The Spaces Between

The Spaces Between

An off-beat fantasy story

Let us travel down a well-worn road, but take a few diversions. The Spaces Between may start off down a familiar path, but it quickly spins out of control, and we find ourselves engrossed in a captivating series of events that end quite unexpectedly. The ending is by far one of the most surreal and unique in the genre.

The land is Belden, and it is a small, peninsular nation, bordered by the mountainous and rugged Welcfer to the north. It is seemingly flat and meaningless and full of flat and meaningless people. Magic is wielded by those who show ability at a young age. While there are spells with names, the actual working of magic harkens more to the use of atomic energy or quantum physics--it is all in the spaces between the particles. The energy is not created, and there is no flow of magical power, but mages and warlocks harness energy already that is omnipresent, string it together, and create their magical spells (basically they are harnessing subatomic power, but they have no clue that is what they are doing).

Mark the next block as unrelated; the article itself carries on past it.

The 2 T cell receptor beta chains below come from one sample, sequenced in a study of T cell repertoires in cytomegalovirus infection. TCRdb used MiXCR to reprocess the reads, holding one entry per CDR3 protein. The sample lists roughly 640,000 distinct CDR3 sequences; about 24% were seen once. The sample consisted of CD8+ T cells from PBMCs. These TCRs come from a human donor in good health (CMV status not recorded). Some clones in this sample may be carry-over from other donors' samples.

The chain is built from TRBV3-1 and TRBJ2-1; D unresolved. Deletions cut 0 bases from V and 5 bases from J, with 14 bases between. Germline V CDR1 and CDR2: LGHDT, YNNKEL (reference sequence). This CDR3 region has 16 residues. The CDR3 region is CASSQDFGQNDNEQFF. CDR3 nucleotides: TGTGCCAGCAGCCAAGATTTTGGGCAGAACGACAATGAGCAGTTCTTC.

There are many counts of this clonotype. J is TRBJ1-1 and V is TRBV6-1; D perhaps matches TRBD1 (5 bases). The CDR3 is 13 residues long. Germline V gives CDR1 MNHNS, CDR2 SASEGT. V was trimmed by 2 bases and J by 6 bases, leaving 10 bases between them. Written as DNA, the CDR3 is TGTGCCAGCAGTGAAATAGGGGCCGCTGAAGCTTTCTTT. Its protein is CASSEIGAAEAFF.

A drunken lout (Zhy) meets a traveling mercenary (Qainur) who somehow convinces him to go on a great quest to the north to learn magic from a warlock stationed there. Along the way they meet a mage (Torplug) who is strangely without a horse. He agrees to follow for a short distance, but ends up staying with them as they have a few run-ins with trained assassins, an exotic liqueur, and the requisite demons.

When the travelers reach a large city, the story introduces a simple-minded individual (Bimb). In modern terminology, he would have Asperger's syndrome, or mild autism. In the fantasy land of Belden, he's "simple-minded". This perspective is told from the first person, in order to view the world through the eyes of someone simple and naïve. While he lacks basic skills, he is a talented musician and is good with complex numbers. And when he plays music, the dead can sometimes talk to him. One such deceased person visits him, and happens to be the father of the main drunk character. Enter another major cliché. But the first-person POV of Bimb is quite unique as we see how the world works through his eyes.